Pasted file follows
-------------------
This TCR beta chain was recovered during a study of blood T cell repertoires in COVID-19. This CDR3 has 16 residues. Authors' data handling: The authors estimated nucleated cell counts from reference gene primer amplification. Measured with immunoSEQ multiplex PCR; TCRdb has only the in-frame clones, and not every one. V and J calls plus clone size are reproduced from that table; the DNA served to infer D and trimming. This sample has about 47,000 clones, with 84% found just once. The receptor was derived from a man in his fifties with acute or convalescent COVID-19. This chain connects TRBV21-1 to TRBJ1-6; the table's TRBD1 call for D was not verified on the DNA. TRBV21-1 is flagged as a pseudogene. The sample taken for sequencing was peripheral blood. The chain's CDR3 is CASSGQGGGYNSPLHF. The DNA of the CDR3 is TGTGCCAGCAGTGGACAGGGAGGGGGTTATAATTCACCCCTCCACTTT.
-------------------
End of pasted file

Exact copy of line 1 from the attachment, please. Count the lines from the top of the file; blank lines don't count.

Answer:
This TCR beta chain was recovered during a study of blood T cell repertoires in COVID-19. This CDR3 has 16 residues. Authors' data handling: The authors estimated nucleated cell counts from reference gene primer amplification. Measured with immunoSEQ multiplex PCR; TCRdb has only the in-frame clones, and not every one. V and J calls plus clone size are reproduced from that table; the DNA served to infer D and trimming. This sample has about 47,000 clones, with 84% found just once. The receptor was derived from a man in his fifties with acute or convalescent COVID-19. This chain connects TRBV21-1 to TRBJ1-6; the table's TRBD1 call for D was not verified on the DNA. TRBV21-1 is flagged as a pseudogene. The sample taken for sequencing was peripheral blood. The chain's CDR3 is CASSGQGGGYNSPLHF. The DNA of the CDR3 is TGTGCCAGCAGTGGACAGGGAGGGGGTTATAATTCACCCCTCCACTTT.